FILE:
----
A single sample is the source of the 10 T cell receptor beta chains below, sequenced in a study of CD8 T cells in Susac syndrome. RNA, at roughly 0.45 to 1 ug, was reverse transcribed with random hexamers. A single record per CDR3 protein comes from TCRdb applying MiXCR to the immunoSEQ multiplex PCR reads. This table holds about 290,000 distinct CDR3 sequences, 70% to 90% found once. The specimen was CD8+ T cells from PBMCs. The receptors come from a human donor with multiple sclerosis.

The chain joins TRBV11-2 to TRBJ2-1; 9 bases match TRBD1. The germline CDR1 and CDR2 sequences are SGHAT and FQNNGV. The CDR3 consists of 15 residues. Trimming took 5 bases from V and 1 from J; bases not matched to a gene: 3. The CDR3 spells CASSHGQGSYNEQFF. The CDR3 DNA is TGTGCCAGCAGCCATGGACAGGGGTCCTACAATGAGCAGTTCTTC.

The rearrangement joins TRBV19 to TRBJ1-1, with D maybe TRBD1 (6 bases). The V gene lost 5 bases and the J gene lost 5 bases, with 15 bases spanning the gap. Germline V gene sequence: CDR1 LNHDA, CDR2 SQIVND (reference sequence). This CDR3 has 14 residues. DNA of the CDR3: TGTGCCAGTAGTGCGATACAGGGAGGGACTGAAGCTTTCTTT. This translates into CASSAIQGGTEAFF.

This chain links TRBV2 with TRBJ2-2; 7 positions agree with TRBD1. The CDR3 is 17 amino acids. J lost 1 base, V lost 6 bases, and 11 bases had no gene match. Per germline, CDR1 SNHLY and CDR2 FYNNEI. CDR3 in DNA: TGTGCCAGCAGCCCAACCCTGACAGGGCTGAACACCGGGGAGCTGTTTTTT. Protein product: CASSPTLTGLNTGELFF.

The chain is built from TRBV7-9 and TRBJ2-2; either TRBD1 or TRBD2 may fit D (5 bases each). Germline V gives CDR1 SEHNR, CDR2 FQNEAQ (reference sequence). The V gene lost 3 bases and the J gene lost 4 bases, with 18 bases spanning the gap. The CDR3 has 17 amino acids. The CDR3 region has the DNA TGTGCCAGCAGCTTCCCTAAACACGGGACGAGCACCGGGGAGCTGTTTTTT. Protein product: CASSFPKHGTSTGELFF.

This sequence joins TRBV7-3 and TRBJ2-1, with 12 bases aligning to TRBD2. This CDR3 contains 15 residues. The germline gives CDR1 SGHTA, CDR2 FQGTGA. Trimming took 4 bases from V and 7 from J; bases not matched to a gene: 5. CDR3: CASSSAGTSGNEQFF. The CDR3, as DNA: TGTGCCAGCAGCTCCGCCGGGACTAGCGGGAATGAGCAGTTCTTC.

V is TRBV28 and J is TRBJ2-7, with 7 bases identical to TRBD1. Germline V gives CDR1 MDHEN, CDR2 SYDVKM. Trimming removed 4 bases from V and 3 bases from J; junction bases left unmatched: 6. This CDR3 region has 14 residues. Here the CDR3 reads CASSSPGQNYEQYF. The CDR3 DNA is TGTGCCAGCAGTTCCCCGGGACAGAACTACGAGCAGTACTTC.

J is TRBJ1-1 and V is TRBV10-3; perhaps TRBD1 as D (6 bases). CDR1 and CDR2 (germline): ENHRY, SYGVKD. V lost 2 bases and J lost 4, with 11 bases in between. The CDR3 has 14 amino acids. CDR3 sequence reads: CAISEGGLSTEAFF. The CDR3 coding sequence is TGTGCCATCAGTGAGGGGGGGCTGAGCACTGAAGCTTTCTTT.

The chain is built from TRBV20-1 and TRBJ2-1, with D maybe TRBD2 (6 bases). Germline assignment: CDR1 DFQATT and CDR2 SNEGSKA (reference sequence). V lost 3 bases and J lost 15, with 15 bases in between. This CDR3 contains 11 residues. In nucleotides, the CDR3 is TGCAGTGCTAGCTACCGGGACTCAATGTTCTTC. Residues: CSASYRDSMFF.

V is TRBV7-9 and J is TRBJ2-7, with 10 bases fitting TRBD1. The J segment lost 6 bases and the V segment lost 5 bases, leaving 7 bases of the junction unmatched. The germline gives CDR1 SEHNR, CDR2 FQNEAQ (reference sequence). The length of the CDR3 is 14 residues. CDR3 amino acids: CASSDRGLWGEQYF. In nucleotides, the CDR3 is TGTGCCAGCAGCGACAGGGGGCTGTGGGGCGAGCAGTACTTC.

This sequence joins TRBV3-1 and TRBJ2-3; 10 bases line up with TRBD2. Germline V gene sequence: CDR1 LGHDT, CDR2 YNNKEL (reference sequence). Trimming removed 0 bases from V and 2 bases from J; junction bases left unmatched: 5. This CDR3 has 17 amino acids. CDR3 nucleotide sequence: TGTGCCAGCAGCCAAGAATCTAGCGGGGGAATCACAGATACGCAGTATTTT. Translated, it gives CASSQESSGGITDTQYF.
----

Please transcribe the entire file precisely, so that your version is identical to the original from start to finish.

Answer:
A single sample is the source of the 10 T cell receptor beta chains below, sequenced in a study of CD8 T cells in Susac syndrome. RNA, at roughly 0.45 to 1 ug, was reverse transcribed with random hexamers. A single record per CDR3 protein comes from TCRdb applying MiXCR to the immunoSEQ multiplex PCR reads. This table holds about 290,000 distinct CDR3 sequences, 70% to 90% found once. The specimen was CD8+ T cells from PBMCs. The receptors come from a human donor with multiple sclerosis.

The chain joins TRBV11-2 to TRBJ2-1; 9 bases match TRBD1. The germline CDR1 and CDR2 sequences are SGHAT and FQNNGV. The CDR3 consists of 15 residues. Trimming took 5 bases from V and 1 from J; bases not matched to a gene: 3. The CDR3 spells CASSHGQGSYNEQFF. The CDR3 DNA is TGTGCCAGCAGCCATGGACAGGGGTCCTACAATGAGCAGTTCTTC.

The rearrangement joins TRBV19 to TRBJ1-1, with D maybe TRBD1 (6 bases). The V gene lost 5 bases and the J gene lost 5 bases, with 15 bases spanning the gap. Germline V gene sequence: CDR1 LNHDA, CDR2 SQIVND (reference sequence). This CDR3 has 14 residues. DNA of the CDR3: TGTGCCAGTAGTGCGATACAGGGAGGGACTGAAGCTTTCTTT. This translates into CASSAIQGGTEAFF.

This chain links TRBV2 with TRBJ2-2; 7 positions agree with TRBD1. The CDR3 is 17 amino acids. J lost 1 base, V lost 6 bases, and 11 bases had no gene match. Per germline, CDR1 SNHLY and CDR2 FYNNEI. CDR3 in DNA: TGTGCCAGCAGCCCAACCCTGACAGGGCTGAACACCGGGGAGCTGTTTTTT. Protein product: CASSPTLTGLNTGELFF.

The chain is built from TRBV7-9 and TRBJ2-2; either TRBD1 or TRBD2 may fit D (5 bases each). Germline V gives CDR1 SEHNR, CDR2 FQNEAQ (reference sequence). The V gene lost 3 bases and the J gene lost 4 bases, with 18 bases spanning the gap. The CDR3 has 17 amino acids. The CDR3 region has the DNA TGTGCCAGCAGCTTCCCTAAACACGGGACGAGCACCGGGGAGCTGTTTTTT. Protein product: CASSFPKHGTSTGELFF.

This sequence joins TRBV7-3 and TRBJ2-1, with 12 bases aligning to TRBD2. This CDR3 contains 15 residues. The germline gives CDR1 SGHTA, CDR2 FQGTGA. Trimming took 4 bases from V and 7 from J; bases not matched to a gene: 5. CDR3: CASSSAGTSGNEQFF. The CDR3, as DNA: TGTGCCAGCAGCTCCGCCGGGACTAGCGGGAATGAGCAGTTCTTC.

V is TRBV28 and J is TRBJ2-7, with 7 bases identical to TRBD1. Germline V gives CDR1 MDHEN, CDR2 SYDVKM. Trimming removed 4 bases from V and 3 bases from J; junction bases left unmatched: 6. This CDR3 region has 14 residues. Here the CDR3 reads CASSSPGQNYEQYF. The CDR3 DNA is TGTGCCAGCAGTTCCCCGGGACAGAACTACGAGCAGTACTTC.

J is TRBJ1-1 and V is TRBV10-3; perhaps TRBD1 as D (6 bases). CDR1 and CDR2 (germline): ENHRY, SYGVKD. V lost 2 bases and J lost 4, with 11 bases in between. The CDR3 has 14 amino acids. CDR3 sequence reads: CAISEGGLSTEAFF. The CDR3 coding sequence is TGTGCCATCAGTGAGGGGGGGCTGAGCACTGAAGCTTTCTTT.

The chain is built from TRBV20-1 and TRBJ2-1, with D maybe TRBD2 (6 bases). Germline assignment: CDR1 DFQATT and CDR2 SNEGSKA (reference sequence). V lost 3 bases and J lost 15, with 15 bases in between. This CDR3 contains 11 residues. In nucleotides, the CDR3 is TGCAGTGCTAGCTACCGGGACTCAATGTTCTTC. Residues: CSASYRDSMFF.

V is TRBV7-9 and J is TRBJ2-7, with 10 bases fitting TRBD1. The J segment lost 6 bases and the V segment lost 5 bases, leaving 7 bases of the junction unmatched. The germline gives CDR1 SEHNR, CDR2 FQNEAQ (reference sequence). The length of the CDR3 is 14 residues. CDR3 amino acids: CASSDRGLWGEQYF. In nucleotides, the CDR3 is TGTGCCAGCAGCGACAGGGGGCTGTGGGGCGAGCAGTACTTC.

This sequence joins TRBV3-1 and TRBJ2-3; 10 bases line up with TRBD2. Germline V gene sequence: CDR1 LGHDT, CDR2 YNNKEL (reference sequence). Trimming removed 0 bases from V and 2 bases from J; junction bases left unmatched: 5. This CDR3 has 17 amino acids. CDR3 nucleotide sequence: TGTGCCAGCAGCCAAGAATCTAGCGGGGGAATCACAGATACGCAGTATTTT. Translated, it gives CASSQESSGGITDTQYF.